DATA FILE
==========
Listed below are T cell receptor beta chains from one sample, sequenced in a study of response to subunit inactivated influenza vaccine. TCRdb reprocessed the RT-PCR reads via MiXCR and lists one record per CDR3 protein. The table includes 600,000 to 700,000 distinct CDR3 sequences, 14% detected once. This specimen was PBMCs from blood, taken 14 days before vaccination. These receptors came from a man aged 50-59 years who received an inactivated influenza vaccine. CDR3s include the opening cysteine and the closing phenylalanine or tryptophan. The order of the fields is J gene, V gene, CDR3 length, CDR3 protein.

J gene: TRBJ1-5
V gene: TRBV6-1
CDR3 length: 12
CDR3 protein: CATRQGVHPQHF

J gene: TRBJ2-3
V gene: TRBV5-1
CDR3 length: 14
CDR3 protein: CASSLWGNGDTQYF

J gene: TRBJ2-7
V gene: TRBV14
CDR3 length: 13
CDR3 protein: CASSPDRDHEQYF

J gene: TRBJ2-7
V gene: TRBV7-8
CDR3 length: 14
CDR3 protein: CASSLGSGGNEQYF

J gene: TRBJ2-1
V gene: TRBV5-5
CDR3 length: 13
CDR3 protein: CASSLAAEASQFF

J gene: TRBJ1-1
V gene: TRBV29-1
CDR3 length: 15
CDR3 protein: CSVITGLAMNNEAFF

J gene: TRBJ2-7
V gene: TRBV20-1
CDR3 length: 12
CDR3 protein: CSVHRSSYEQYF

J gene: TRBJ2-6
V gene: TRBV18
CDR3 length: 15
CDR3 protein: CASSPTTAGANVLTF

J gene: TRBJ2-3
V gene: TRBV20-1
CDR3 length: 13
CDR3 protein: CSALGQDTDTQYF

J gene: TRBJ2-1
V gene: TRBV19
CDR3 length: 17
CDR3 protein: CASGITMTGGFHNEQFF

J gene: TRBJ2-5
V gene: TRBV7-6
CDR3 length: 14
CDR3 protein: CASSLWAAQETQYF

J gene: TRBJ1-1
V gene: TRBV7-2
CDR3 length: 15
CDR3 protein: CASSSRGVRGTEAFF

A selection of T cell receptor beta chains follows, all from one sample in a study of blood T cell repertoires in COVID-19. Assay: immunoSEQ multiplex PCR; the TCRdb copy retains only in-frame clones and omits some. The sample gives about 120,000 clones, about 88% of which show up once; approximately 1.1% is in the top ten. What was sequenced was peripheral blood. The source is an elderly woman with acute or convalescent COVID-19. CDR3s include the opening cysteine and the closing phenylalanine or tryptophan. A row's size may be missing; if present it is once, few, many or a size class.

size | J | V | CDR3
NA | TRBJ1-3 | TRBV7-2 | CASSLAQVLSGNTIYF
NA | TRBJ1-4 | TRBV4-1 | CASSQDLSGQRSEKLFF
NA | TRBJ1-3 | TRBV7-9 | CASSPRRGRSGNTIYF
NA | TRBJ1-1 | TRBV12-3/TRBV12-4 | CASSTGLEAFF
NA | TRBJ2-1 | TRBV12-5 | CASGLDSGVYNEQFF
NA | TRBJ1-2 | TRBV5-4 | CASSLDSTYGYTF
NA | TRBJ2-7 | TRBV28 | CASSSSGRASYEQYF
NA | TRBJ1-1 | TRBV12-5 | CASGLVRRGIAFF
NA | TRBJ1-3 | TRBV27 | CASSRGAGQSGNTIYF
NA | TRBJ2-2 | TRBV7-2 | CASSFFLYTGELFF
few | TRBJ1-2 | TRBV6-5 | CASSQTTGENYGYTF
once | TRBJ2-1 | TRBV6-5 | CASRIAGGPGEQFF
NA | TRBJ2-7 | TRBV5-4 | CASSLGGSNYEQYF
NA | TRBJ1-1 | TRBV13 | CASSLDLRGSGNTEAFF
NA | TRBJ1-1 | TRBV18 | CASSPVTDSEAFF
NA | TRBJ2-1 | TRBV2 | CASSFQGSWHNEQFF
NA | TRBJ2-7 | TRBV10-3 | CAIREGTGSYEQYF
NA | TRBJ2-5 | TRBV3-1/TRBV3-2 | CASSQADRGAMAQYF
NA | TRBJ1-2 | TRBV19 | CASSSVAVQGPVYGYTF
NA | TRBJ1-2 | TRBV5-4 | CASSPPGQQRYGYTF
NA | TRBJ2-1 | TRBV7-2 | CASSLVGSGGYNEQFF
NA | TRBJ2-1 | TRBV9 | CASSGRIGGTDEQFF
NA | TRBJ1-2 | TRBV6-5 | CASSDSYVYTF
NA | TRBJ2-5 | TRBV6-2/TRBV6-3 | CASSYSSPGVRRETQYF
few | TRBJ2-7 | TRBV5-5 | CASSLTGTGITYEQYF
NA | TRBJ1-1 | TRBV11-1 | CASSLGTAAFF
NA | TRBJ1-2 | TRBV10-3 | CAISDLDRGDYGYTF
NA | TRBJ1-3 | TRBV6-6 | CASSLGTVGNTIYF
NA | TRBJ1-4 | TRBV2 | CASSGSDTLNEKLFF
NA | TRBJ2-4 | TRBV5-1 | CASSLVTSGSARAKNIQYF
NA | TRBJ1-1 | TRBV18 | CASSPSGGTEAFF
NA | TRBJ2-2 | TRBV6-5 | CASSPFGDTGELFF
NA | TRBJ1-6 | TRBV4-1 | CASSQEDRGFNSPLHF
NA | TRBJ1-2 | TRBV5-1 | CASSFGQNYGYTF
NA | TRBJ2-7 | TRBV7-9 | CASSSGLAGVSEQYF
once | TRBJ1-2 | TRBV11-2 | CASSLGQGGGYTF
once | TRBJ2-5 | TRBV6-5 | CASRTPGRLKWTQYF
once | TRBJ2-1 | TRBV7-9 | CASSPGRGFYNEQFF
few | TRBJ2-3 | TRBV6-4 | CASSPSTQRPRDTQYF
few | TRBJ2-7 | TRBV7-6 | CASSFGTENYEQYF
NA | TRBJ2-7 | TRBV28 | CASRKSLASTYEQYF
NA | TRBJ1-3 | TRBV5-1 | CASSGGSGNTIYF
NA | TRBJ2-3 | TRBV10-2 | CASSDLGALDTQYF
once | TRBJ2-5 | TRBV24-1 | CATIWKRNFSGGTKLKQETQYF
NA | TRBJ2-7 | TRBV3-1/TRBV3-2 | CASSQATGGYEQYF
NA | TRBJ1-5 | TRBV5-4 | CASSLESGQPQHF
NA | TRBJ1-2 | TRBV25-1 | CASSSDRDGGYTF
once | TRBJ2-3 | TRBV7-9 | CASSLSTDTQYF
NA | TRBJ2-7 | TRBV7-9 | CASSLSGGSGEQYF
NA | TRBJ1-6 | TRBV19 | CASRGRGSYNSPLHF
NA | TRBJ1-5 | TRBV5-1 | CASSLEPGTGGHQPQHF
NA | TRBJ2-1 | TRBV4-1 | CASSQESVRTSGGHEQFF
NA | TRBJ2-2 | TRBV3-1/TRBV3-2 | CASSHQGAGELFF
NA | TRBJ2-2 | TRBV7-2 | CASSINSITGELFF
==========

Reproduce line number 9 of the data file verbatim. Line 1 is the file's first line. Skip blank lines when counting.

CDR3 protein: CASSLWGNGDTQYF